Aluminum Cans and the Periodic Table of Elements


Literature and Aluminum Al
We have been reading the sweetest little book, first published in 1942, called “Twig” by Elizabeth Orton Jones.


The book is about a little girl, Twig, who lives in a city apartment. All she has for a backyard is a small bit of dirt where only a single dandelion is growing. She takes an old can, a gum wrapper, a bottle cap and an old thimble, places it by the dandelion and wishes for a fairy to move into this little home. Low and behold one does, by the name of ELF. Elf shrinks her down to his size and they have many adventures which doesn’t involve leaving Twig’s tiny backyard, including meeting a fairy queen. The photos are just as whimisical as the story and have that old fashioned flair to them.

Aluminum Tomato Can Fairy Home
Without taking the whimsy out of this book I was able to bring the PTOE (Aluminum) into this sweet little tale. Aluminum is the most abundant metal in the Earth’s crust and is an important aspect to the story. Twig uses an aluminum tomato can, bottle cap and a gum wrapper to make a cozy place for a fairy to live. What a novel idea!
The little ladies gathered some similar aluminum items mentioned in the book and made their own tomato can fairy home.

They spent most of the afternoon playing “Twig and her little friends.” There are all kinds of aluminum can fairy homes in our yard now.

Facts About Aluminum Recycling from Earth 911
1. Discovered in the 1820s, aluminum is the most abundant metal on earth.
2. Over 50 percent of the aluminum cans produced are recycled.
3. A used aluminum can is recycled and back on the grocery shelf as a new can in as little as 60 days.
4. Aluminum is a durable and sustainable metal: two-thirds of the aluminum ever produced is in use today.
5. Every minute, an average of 113,204 aluminum cans are recycled.
6. Making new aluminum cans from used cans takes 95 percent less energy than using virgin materials.
7. 20 recycled cans can be made with the energy needed to produce one can using virgin ore.
8. Recycling one aluminum can saves enough energy to keep a 100-watt bulb burning for almost four hours or run your television for three hours.
9. Tossing away an aluminum can waste as much energy as pouring out half of that can’s volume of gasoline.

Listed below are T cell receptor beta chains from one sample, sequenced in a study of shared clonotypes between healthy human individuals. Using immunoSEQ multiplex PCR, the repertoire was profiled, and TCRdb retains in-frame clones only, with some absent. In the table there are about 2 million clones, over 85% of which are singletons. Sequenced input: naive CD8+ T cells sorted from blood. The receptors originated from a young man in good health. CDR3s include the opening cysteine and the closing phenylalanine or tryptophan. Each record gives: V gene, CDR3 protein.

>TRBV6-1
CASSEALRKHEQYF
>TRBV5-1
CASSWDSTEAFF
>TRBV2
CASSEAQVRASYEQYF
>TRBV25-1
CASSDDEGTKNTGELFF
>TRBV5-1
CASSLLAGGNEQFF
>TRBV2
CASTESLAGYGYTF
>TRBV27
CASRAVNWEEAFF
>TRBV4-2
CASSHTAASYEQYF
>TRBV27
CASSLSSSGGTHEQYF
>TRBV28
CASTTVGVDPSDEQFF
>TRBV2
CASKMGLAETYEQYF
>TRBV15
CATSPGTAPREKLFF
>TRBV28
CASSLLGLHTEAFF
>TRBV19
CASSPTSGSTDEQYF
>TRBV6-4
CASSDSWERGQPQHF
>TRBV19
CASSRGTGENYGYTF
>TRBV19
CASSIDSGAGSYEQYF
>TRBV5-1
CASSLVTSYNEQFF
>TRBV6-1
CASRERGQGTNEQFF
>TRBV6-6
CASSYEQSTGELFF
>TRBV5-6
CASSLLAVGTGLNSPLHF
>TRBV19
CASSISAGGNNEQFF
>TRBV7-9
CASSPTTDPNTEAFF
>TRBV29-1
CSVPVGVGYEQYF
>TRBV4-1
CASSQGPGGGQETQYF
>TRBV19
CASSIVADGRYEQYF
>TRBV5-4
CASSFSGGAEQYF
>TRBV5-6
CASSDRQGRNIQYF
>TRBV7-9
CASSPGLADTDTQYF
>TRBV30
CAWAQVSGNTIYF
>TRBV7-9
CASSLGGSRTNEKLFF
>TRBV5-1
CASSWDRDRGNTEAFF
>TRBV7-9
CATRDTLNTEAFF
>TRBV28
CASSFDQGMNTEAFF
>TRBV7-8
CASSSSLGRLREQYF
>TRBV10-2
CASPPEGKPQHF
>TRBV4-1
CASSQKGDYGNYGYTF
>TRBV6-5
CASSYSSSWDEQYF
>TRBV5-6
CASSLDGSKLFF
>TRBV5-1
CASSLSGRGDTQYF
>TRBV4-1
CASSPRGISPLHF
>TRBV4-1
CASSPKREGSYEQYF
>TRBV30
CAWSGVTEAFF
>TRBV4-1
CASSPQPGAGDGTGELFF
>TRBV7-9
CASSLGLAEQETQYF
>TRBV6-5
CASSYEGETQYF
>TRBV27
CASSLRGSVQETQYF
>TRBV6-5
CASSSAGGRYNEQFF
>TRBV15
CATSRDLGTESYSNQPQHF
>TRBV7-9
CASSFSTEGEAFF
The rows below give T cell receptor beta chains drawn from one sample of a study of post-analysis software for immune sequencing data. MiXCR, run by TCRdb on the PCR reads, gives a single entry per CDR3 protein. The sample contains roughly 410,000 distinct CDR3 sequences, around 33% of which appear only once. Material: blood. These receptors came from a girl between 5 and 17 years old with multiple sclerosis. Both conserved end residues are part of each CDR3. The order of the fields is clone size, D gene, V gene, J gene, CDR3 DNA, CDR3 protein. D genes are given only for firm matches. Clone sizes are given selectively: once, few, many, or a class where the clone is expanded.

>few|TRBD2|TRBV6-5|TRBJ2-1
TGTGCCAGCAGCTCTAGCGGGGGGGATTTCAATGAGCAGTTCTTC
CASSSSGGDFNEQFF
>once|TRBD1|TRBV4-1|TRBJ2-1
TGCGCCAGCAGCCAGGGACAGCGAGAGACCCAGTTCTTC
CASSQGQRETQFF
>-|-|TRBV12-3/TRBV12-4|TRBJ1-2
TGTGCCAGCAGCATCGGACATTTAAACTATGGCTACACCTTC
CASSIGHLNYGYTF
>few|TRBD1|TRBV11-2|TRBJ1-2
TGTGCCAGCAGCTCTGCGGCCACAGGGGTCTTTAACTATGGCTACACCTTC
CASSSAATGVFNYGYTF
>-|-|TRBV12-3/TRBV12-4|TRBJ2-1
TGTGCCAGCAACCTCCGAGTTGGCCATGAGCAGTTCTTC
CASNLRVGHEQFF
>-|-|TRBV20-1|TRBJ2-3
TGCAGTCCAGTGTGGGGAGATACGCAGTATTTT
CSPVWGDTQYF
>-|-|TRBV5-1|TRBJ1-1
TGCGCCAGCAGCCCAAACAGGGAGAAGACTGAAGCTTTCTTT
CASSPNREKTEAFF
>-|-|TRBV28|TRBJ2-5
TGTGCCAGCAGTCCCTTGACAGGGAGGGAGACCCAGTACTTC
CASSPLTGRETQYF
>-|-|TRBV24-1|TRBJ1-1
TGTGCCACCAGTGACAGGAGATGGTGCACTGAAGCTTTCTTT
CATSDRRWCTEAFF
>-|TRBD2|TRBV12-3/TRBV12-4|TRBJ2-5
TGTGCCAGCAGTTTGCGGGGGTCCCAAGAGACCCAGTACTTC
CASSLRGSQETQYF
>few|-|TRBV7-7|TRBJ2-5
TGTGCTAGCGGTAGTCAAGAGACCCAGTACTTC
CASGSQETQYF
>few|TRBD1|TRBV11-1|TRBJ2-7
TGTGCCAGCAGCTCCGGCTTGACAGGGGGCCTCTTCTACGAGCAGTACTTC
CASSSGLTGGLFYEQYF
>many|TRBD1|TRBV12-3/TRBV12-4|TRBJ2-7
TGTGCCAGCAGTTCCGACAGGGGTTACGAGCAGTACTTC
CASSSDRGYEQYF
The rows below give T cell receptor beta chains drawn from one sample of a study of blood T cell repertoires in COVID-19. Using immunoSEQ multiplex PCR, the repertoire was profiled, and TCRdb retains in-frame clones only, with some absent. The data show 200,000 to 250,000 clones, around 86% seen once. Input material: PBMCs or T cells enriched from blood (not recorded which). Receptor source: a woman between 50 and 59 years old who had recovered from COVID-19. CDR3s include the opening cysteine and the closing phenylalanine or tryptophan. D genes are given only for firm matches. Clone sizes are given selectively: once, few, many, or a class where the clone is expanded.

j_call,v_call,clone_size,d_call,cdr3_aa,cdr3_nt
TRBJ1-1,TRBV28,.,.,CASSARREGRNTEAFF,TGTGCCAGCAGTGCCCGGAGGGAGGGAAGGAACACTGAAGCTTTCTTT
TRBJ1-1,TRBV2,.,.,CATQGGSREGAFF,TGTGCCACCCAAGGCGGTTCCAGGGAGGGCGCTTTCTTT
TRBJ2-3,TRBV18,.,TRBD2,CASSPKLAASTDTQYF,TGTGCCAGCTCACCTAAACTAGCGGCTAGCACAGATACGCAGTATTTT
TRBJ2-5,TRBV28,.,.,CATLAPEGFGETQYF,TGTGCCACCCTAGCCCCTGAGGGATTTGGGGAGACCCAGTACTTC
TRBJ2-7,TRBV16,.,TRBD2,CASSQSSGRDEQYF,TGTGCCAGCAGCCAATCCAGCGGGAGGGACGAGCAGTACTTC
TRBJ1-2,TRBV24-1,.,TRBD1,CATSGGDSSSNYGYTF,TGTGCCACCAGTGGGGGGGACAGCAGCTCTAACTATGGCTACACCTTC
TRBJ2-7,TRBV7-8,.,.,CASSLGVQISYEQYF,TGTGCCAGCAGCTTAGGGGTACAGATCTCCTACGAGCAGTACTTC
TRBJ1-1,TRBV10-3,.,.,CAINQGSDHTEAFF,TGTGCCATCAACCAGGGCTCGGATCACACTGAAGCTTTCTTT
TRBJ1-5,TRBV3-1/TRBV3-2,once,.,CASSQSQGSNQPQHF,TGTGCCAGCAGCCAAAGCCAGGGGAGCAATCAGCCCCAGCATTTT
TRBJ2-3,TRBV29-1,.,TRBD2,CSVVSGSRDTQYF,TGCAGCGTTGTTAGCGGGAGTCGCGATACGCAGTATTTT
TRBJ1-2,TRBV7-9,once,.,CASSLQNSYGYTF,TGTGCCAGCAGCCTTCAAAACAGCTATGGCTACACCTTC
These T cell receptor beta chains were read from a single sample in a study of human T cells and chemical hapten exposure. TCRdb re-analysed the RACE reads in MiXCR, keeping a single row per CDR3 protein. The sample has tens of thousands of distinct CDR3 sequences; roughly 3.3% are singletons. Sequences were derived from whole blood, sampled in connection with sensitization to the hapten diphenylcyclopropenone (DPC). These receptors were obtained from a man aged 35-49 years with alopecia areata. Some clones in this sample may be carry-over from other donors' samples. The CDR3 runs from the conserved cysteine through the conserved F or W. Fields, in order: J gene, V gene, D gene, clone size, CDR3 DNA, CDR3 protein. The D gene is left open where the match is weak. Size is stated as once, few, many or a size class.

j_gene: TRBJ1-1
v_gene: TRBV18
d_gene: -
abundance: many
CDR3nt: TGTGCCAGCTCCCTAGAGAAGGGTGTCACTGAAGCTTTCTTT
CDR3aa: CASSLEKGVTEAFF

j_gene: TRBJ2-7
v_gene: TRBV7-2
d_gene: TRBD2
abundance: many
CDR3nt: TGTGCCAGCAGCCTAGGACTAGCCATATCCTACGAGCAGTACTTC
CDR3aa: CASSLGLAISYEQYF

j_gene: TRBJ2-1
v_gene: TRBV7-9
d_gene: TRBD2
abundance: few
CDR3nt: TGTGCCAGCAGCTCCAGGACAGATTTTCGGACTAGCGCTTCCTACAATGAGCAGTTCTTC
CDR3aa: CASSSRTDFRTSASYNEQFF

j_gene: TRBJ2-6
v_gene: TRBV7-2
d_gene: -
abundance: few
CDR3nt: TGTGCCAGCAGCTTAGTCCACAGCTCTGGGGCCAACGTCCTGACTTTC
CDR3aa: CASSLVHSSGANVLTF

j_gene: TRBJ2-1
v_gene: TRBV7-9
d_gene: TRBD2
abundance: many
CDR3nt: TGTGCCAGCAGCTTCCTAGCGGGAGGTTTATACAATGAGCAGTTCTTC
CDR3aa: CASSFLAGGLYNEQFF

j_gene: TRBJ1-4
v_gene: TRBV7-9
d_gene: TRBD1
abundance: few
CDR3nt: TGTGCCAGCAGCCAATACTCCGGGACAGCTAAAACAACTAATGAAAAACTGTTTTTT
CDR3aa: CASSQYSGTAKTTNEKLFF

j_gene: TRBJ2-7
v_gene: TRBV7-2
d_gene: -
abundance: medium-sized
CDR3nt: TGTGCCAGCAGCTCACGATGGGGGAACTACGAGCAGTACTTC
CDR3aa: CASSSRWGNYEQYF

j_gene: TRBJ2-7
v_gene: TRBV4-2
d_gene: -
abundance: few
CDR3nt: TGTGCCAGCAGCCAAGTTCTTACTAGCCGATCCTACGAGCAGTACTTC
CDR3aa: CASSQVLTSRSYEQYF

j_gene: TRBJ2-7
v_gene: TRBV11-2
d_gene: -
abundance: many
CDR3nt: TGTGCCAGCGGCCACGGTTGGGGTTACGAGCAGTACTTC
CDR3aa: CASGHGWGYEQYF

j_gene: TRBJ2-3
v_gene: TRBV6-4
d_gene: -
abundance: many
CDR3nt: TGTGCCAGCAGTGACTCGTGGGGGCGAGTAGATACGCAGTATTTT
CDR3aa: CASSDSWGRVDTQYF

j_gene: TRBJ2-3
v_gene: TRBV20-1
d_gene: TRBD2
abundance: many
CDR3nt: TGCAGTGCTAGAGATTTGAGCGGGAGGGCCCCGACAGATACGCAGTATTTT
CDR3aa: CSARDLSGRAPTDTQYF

10. In 1972, one pound of aluminum cans was equivalent to about 22 empty cans. Due to advanced technology using less material and increasing the durability of aluminum cans, in 2002, one pound of aluminum cans is equivalent to about 34 empty cans.
11. The average employee consumes 2.5 beverages each day while at work.
12. An empty aluminum can is worth about one cent.

Visit Earth 911 to learn more about aluminum cans. Novelis has a fun site about aluminum cans with a free coloring book called My Life as a Can. For more PTOE activities visit moss terrarium, onions, decomposing ecosystem, and carbon stars.

18 responses to “Aluminum Cans and the Periodic Table of Elements”

  1. Anet

    This is just precious!
    Fantastic the way you tied it in with the PTOE! Great homeschooling momma!!!

  2. Colleen

    oh this sounds like an amazing story. i must check it out.

    i love it when the story melds into their play.

    my daughter did that when i was reading the story Miss Hickory to her. she made her own miss hickory and played with her all the time and acted out parts of the story. sweet.

  3. sgaissert

    Twig is a great book! Thanks for the post.

  4. Joy

    You have the most fun of just about anyone I know! I’ve never even heard of Twig, but she looks adorable.

  5. Together We Save

    That is so sweet. I love the pictures. Sounds like a great book.

  6. Toni

    what a lovely fairy home, and thanks for all the info on aluminum we recycle everythign we can, and its interesting to read the facts and see that our efforts ar enot in vain:-)

  7. Such Lovely Freckles

    It’s bookmarked!!

  8. Tammy

    OH! Twig is a favorite around our home, too! Such a sweet and innocent book…

    My word verification word is “sardine.” Just giggling over that. 😉

  9. Stephanie

    O-oh, that book looks darling.
    Love that they continued Twig’s adventures – it always surprises and pleases me to see the inventive way that the play is continued.

  10. sybilbrun

    How cool! Where did you find that book? And when did you make that amazing fairy in the picture? She’s beautiful!

  11. Tara

    Twig is so cute and the fairy houses are as well.

    This is a lovely book extension idea…

  12. Felt-o-rama

    What a sweet book. I need to track down my own copy of Twig!

  13. Jane

    This book looks adorable! I can’t wait to get it and learn about aluminum.

  14. sarah in the woods

    I love how you all learned about aluminum by reading that sweet book.

  15. Sarah

    My girls love Elizabeth Orton Jones.

  16. dongdong

    what a cute book. I love how you girls posed just like in the book. Interesting stuff about aluminum. I love how I learn everyday along with the kids… seems like I’m on homeschool too. :)

    Thanks for sharing… sweet.

  17. jumbleberryjam

    I must find that book. How delightful!! :-) And I love your fairy houses!

  18. kristen

    oh my goodness! Twig is one of my daughter’s favorites! Can’t wait to show her your photos! Darling!